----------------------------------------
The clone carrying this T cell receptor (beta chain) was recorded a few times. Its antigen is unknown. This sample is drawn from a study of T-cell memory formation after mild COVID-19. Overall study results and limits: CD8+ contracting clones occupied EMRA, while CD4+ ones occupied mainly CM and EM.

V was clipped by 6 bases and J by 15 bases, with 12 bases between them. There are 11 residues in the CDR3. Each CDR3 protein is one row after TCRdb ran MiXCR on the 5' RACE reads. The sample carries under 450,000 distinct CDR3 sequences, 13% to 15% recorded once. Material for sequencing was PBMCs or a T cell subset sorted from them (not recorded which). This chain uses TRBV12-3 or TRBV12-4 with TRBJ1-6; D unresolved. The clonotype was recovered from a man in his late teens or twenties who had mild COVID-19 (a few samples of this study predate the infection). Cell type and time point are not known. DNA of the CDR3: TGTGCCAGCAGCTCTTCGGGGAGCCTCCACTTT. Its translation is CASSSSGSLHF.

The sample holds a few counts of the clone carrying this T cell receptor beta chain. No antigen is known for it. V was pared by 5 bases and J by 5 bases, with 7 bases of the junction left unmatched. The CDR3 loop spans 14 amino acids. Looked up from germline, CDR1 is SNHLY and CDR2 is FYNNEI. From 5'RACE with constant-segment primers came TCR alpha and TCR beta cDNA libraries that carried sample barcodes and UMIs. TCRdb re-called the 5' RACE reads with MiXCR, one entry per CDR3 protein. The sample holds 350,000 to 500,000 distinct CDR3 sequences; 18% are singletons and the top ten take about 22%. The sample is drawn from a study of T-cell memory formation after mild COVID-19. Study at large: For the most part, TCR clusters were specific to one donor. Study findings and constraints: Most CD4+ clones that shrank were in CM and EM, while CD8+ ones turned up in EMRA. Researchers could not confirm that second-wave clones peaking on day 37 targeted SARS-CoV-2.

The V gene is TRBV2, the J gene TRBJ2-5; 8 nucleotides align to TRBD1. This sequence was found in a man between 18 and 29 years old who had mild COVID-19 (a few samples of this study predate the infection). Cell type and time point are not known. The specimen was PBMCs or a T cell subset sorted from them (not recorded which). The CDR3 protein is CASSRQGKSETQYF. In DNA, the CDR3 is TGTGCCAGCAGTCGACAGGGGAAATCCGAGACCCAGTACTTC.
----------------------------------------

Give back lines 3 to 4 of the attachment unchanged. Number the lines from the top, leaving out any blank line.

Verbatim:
The sample holds a few counts of the clone carrying this T cell receptor beta chain. No antigen is known for it. V was pared by 5 bases and J by 5 bases, with 7 bases of the junction left unmatched. The CDR3 loop spans 14 amino acids. Looked up from germline, CDR1 is SNHLY and CDR2 is FYNNEI. From 5'RACE with constant-segment primers came TCR alpha and TCR beta cDNA libraries that carried sample barcodes and UMIs. TCRdb re-called the 5' RACE reads with MiXCR, one entry per CDR3 protein. The sample holds 350,000 to 500,000 distinct CDR3 sequences; 18% are singletons and the top ten take about 22%. The sample is drawn from a study of T-cell memory formation after mild COVID-19. Study at large: For the most part, TCR clusters were specific to one donor. Study findings and constraints: Most CD4+ clones that shrank were in CM and EM, while CD8+ ones turned up in EMRA. Researchers could not confirm that second-wave clones peaking on day 37 targeted SARS-CoV-2.

The V gene is TRBV2, the J gene TRBJ2-5; 8 nucleotides align to TRBD1. This sequence was found in a man between 18 and 29 years old who had mild COVID-19 (a few samples of this study predate the infection). Cell type and time point are not known. The specimen was PBMCs or a T cell subset sorted from them (not recorded which). The CDR3 protein is CASSRQGKSETQYF. In DNA, the CDR3 is TGTGCCAGCAGTCGACAGGGGAAATCCGAGACCCAGTACTTC.